People who live in high crime neighborhoods (regardless of race or ethnicity) aren't just victimized by the police. They're also victimized by the criminals in their communities. Cooperating with the police can make you a target of deadly violence. Ever hear of the Witness Protection Program? It exists because criminals kill witnesses. Not that inner city gangs are treated with the same consideration as organized crime syndicates (even though they should be). And not that the kid in the inner city who sees a gang murder and is being harassed to testify actually will receive anything more than minimal protection. Part of that is a local law enforcement funding issue but still, if you can't protect me, why should I stick my neck out for you.

Now, of course hip hop stars aren't living in the inner city. Many of them aren't even from violent neighborhoods. But the truth of the industry is that hip-hop came from the broken down and bloody streets. It was the people of the inner city who gave birth to the genre and who first supported it. And to an extent, the rules of the inner city have become the rules of the industry. Even those who grew up in communities where the police weren't a threat have to live and work with people who did. In the words of Cam-ron (not the most eloquent representative or the brightest), "I still have to work in this industry."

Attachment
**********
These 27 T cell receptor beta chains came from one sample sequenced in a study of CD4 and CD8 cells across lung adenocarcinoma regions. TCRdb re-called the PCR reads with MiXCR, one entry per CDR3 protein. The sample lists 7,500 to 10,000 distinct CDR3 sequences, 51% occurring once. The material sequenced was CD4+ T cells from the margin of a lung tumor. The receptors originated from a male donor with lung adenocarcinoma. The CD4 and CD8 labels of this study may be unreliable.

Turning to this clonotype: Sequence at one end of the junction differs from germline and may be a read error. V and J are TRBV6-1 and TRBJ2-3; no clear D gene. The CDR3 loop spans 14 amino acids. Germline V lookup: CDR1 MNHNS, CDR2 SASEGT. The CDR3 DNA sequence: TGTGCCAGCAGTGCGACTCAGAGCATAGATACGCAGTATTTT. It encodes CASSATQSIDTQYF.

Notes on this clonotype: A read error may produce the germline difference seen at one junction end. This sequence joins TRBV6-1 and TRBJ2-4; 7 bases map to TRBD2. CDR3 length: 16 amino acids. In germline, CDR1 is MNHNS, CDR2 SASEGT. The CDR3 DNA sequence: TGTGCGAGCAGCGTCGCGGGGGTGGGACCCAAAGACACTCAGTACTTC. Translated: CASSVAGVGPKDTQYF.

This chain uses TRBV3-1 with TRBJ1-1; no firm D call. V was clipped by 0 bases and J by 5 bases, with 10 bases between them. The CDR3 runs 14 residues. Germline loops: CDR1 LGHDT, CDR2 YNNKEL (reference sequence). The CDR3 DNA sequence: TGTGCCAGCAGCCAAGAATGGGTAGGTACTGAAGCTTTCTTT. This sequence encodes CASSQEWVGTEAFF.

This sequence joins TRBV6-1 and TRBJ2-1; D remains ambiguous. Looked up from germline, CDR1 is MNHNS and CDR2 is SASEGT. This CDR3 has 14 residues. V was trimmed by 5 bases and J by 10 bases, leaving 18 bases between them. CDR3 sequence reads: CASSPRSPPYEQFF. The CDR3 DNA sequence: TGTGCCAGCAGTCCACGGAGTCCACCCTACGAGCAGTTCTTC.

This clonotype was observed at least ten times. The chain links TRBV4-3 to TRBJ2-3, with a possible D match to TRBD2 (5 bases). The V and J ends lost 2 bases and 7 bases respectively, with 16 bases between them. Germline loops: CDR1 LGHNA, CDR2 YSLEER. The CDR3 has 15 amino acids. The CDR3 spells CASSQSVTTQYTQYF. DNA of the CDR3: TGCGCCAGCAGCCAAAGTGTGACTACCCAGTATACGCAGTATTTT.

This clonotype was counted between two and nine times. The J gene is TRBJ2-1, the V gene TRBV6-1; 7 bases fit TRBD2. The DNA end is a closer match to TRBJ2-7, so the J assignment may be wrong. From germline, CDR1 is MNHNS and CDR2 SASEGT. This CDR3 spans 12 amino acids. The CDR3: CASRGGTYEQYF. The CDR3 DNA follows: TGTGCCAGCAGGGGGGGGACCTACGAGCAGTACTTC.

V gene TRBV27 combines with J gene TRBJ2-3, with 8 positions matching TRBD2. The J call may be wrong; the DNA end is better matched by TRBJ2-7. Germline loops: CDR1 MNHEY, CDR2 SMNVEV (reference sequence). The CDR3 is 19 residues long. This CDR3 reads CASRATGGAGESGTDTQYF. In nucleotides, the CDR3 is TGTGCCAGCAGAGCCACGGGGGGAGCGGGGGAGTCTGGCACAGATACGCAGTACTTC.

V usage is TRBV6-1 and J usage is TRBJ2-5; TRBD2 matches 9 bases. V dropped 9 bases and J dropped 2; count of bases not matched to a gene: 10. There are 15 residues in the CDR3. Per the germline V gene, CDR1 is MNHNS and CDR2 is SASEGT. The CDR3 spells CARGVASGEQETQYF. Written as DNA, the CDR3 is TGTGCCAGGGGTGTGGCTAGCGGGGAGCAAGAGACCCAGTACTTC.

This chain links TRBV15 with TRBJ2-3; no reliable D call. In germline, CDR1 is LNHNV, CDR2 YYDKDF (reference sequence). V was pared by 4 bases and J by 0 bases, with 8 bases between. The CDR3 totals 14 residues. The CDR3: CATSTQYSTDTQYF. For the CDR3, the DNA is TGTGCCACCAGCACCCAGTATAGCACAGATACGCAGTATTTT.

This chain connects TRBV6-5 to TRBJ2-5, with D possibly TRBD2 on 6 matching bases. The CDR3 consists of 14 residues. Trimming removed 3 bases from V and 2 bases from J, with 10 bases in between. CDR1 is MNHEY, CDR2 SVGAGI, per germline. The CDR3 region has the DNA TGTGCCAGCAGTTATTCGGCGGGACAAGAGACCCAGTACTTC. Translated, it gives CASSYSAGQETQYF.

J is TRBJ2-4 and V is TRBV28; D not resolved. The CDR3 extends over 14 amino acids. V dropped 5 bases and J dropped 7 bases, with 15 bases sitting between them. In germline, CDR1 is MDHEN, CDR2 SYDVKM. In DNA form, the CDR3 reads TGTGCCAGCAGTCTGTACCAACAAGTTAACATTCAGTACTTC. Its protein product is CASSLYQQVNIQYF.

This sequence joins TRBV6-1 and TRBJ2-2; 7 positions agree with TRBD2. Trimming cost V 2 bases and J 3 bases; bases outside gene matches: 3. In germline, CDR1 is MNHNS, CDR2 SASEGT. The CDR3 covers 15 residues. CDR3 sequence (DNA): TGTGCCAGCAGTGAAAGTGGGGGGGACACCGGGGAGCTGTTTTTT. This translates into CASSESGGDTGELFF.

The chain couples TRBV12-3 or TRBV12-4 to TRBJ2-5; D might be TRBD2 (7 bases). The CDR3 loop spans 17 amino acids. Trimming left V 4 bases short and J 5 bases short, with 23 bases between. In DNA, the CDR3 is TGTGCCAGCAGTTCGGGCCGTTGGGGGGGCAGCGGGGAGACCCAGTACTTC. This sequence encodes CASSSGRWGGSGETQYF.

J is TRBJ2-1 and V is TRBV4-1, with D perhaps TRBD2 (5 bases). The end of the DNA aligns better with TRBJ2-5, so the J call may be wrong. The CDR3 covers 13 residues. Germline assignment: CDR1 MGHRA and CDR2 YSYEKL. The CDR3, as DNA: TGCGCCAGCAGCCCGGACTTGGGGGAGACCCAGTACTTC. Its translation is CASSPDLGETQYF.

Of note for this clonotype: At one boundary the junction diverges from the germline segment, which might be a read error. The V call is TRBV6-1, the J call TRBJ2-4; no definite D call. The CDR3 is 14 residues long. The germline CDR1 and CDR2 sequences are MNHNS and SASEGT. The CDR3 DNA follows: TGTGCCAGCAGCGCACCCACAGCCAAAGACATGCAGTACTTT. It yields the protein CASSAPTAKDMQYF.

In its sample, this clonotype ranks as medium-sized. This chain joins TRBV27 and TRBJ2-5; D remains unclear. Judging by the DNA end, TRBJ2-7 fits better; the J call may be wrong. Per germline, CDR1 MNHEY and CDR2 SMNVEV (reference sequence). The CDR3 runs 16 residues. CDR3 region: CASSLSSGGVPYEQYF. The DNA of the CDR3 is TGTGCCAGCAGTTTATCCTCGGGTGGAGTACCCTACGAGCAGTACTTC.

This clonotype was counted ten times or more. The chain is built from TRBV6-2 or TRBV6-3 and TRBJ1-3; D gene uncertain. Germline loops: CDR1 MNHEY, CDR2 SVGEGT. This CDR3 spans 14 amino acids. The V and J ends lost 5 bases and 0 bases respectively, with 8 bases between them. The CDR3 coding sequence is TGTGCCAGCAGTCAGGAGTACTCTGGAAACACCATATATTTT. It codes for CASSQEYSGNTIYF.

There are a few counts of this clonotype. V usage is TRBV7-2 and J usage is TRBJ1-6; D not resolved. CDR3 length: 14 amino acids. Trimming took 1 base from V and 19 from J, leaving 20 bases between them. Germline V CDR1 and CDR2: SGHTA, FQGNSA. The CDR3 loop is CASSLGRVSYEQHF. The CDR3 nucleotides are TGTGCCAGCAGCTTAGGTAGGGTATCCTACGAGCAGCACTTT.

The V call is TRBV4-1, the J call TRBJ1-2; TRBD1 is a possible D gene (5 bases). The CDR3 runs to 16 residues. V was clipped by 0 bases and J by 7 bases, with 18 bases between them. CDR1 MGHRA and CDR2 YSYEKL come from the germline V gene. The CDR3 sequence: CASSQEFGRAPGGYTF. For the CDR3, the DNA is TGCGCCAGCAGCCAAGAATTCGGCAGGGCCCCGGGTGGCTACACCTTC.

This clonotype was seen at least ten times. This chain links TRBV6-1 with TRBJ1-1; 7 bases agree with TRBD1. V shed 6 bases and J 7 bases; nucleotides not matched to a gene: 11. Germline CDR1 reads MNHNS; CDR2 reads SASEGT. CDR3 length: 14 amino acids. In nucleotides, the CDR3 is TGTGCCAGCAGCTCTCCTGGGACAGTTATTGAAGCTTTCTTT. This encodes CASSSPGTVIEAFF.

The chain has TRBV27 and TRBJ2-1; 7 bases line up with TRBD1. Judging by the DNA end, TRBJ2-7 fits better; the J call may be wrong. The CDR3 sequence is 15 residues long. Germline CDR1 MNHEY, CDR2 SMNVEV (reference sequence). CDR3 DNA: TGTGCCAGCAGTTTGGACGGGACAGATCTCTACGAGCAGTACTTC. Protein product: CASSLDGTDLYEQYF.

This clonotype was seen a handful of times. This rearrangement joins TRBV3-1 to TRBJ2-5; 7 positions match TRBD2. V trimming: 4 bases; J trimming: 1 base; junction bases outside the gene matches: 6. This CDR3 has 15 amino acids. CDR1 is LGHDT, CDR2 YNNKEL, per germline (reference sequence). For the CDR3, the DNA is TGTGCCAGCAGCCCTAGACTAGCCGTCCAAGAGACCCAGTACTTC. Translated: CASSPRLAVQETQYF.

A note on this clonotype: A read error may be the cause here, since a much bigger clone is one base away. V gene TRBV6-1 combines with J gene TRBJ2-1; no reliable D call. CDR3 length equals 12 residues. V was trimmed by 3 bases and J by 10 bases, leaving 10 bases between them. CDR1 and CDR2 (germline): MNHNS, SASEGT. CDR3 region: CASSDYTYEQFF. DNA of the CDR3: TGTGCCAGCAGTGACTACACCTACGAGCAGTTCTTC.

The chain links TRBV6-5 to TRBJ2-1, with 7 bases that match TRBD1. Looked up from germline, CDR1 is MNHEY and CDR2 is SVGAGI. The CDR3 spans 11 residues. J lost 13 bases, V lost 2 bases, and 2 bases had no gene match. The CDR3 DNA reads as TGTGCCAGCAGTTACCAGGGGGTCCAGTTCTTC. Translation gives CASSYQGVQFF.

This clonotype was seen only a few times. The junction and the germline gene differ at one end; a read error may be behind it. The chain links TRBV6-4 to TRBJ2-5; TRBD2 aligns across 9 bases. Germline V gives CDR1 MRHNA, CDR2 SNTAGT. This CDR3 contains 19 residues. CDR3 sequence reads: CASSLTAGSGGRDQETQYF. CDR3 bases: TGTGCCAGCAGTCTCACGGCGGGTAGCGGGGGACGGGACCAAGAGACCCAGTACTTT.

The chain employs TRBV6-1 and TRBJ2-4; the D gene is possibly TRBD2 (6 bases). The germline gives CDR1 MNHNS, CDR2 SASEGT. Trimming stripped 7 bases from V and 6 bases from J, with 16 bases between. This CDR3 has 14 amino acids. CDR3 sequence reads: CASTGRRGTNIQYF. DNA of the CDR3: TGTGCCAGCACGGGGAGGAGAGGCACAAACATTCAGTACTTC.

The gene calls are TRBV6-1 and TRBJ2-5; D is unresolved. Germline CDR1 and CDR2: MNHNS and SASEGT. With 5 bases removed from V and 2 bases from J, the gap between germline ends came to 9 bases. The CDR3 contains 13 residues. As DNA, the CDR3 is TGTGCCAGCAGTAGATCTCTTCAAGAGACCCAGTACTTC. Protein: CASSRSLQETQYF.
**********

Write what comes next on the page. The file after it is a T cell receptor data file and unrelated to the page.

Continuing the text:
People see cooperating with police as a simple thing. You give them your information and you walk away. But for millions of people all over the world, the personal risks taken by someone who talks to the police are very real and very powerful and it's a very easy decision to walk away from the police. If law enforcement wants to see things change then they first need to clean up their act. No more unarmed kids getting shot. No more racial profiling. Seriously implement community policing. Protect the people instead of destroying them. Do that and over time things will change. To be honest, CBS should know better than to pull this kind of stunt. They should know that putting the blame for a problem solely on one group of people (and one large group of people at that) is wrong. It's the kind of thing we were supposed to have gotten past decades ago. The fact that they still think it's OK to single out an entire industry and an entire community out of millions of others says we as a nation haven't changed as much as we think we have.